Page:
On the release of Kat’s new work, Dear DeeDee, we were delighted to have a virtual sit down with her to discuss her writing process.
Who has supported you/your writing along the way?
I’ve been lucky. Over the years, I’ve had boosts and buck-ups from many folks. I’m especially grateful for a phenomenal group of women who, in the early going, helped me enormously in terms of support, inspiration and craft. We connected through UNCG’s MFA program and got together outside of class in each other’s houses for evenings of wine, food and rigorous, in-depth critiquing sessions. We called ourselves “Ladies Lit” for multiple reasons, one being, within our group, we treated what others dismissed as “women stories”—meaning stories that prioritized women characters and sensibilities—as serious, worthy fiction. In that group, I was very fortunate to learn from, among others, Lynne Barrett, Candy Flynt and Lee Zacharias. Still learning from their work today—but, alas, we’re too spread about the country to continue those great get-togethers on a regular basis.
How do you research your work?
For historical fiction, I start by reading: history, cultural studies, biographies and autobiographies connected to the period and specific events. After that, I try mightily to visit the terrain. For my novel For You, Madam Lenin (Livingston Press/University of West Alabama) I managed to get to Russia. Despite the vast number of years between when I gazed upon the Neva River and my character Nadya Krupskaya did likewise, it was important to my process to experience St. Petersburg, her city—its air and light and atmosphere. My approach is similar when writing nonfiction. Although I’d finished the background research for an Estelle Faulkner essay published in “Full Stop,” before writing the piece, I badly wanted to lay eyes on Estelle’s Rowan Oak bedroom. And despite its “cleaned up” appearance and the thousands of visitors who’d traipsed through the Faulkners’ one-time home before me, that bedroom viewing was definitely worth the trip. Place—actual landscapes and physical structures—are a key component for me in any genre.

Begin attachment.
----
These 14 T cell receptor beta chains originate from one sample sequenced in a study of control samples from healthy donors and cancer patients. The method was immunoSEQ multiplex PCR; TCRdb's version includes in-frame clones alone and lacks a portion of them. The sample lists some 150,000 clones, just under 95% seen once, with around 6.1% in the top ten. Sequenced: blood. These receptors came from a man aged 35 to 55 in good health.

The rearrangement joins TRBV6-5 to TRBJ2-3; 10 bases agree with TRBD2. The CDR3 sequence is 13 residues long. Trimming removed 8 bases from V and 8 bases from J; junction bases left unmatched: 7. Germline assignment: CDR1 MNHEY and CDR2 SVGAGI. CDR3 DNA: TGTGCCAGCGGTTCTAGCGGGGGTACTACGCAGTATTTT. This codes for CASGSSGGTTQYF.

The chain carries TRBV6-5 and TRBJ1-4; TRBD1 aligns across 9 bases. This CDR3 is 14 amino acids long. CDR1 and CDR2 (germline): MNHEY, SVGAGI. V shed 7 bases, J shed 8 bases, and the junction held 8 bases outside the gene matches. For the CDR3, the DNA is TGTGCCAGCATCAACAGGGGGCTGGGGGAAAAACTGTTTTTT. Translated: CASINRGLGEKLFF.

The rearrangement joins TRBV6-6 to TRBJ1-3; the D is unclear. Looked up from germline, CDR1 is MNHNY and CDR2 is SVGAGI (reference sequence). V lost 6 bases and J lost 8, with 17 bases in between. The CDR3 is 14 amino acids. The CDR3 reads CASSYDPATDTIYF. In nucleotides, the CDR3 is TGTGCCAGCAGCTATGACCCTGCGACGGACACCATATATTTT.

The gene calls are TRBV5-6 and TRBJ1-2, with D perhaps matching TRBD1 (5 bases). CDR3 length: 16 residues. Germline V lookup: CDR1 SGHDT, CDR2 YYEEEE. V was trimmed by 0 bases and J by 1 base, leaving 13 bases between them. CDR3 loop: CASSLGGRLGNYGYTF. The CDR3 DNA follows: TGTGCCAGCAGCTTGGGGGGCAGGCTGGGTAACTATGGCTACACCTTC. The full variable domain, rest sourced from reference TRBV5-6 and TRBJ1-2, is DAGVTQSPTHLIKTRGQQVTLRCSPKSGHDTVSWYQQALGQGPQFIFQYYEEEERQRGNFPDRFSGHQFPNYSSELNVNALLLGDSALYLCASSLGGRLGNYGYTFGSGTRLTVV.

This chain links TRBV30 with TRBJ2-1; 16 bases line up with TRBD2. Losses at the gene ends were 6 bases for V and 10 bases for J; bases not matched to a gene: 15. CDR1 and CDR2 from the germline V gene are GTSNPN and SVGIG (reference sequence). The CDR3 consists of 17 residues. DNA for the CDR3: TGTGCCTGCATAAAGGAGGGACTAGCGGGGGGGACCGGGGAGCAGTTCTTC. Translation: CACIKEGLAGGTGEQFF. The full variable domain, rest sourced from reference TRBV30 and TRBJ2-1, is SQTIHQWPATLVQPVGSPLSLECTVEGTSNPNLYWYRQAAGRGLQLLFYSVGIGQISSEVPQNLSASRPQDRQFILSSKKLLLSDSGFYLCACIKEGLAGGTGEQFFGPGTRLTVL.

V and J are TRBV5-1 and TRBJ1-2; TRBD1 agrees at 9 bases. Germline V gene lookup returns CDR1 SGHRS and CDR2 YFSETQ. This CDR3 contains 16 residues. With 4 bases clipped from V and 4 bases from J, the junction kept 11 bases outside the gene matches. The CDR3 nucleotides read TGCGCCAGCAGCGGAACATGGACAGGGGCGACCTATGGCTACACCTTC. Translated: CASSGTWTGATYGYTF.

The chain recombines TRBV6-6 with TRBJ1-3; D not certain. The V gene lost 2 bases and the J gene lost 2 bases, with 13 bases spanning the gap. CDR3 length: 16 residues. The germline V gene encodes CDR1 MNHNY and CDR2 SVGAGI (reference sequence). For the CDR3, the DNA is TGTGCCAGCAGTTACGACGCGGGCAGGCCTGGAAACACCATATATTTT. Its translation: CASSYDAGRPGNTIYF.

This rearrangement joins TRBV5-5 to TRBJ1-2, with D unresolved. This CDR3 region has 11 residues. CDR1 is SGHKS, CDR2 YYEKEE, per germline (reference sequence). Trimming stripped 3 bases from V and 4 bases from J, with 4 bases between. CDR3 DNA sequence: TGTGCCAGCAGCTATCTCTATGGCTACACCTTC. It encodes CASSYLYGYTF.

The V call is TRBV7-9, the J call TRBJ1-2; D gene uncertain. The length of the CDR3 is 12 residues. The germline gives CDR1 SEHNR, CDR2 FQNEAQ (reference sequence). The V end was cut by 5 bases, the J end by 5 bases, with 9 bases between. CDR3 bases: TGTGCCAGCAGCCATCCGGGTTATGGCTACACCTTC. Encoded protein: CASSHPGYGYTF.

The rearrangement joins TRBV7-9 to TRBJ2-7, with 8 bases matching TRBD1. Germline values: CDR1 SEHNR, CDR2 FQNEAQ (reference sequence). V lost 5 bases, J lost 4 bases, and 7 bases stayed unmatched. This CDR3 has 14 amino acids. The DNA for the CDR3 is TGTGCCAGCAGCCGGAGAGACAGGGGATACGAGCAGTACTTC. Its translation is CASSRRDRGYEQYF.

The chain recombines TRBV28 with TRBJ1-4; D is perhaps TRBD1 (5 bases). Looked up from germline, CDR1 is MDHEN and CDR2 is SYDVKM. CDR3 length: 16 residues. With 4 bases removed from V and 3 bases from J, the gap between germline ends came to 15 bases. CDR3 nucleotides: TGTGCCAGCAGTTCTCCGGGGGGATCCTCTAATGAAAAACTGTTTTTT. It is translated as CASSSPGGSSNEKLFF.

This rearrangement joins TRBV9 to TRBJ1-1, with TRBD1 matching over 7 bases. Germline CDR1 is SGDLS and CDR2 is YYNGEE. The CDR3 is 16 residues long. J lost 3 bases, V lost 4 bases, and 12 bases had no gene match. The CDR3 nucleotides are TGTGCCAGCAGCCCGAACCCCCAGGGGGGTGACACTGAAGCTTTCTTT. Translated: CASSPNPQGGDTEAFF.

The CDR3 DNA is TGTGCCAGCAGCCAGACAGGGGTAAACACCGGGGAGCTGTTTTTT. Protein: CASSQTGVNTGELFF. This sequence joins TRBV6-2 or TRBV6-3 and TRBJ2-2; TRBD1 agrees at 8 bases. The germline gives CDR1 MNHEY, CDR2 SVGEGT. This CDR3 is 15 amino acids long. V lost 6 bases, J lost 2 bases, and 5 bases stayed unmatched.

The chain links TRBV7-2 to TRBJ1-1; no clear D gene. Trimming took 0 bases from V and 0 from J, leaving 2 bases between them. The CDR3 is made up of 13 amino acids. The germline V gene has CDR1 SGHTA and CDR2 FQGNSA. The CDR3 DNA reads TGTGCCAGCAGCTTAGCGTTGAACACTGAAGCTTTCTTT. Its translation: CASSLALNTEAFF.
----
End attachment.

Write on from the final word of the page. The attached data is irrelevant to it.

How do you develop your characters?
One of the reasons I was intrigued to try the epistolary form in Dear DeeDee directly relates to that question. How to exclusively address one specific recipient, reveal my own narrator self, and simultaneously have that “private” communication be universal enough in reach and content to interest an unrelated third party? That was the challenge. Eventually I settled on the “huh?” test. Whenever I wigged off on something too insular—a family tidbit that required knowing the entire backstory of all involved to appreciate its significance—that passage failed the huh? test and got nixed. For fiction, typically, I start with a visual of the character, then fast forward to the question: What’s troubling this character? That one-two usually dumps me into a narrative thicket fairly quickly. In Dear DeeDee, what’s troubling Aunt K is a bundle of stuff: time passing, where (now) to call home, were the life choices she’s made right or wrong or just inevitable—those kinds of probes. Fundamentally, it’s a book about identity, questions of identity.
What are the nuances differentiating memoir and autobiography?
I’m partial to Gore Vidal’s interpretation of those terms: autobiography requires fact checking; memoir is how one remembers one’s life. And “memoir,” Vidal went on to say, “is apt to get right what matters most.” It’s been my experience that I often discover “what matters most” during the writing process. You’d think I’d know beforehand—and sometimes do—but very often I find it’s the writing out that clarifies and confirms what’s what for me.
Where/when do you get your best writing ideas?
Cleaning house. I have no idea why—but there it is. Dust a lamp, sprint back to the desk, scribble notes; vacuum half a room, sprint back, scribble notes, etc. Needless to say, it takes me longer than it should to clean my house. Even so: side benefits.
Kat Meads is the award-winning author of 20 books and chapbooks of prose and poetry, including: 2:12 a.m.; Not Waving; For You, Madam Lenin; Little Pockets of Alarm; The Invented Life of Kitty Duncan; Sleep; and a mystery novel written under the pseudonym Z.K. Burrus, set on the Outer Banks. Dear DeeDee, released by Regal House Publishing, is in stores December 4, 2020.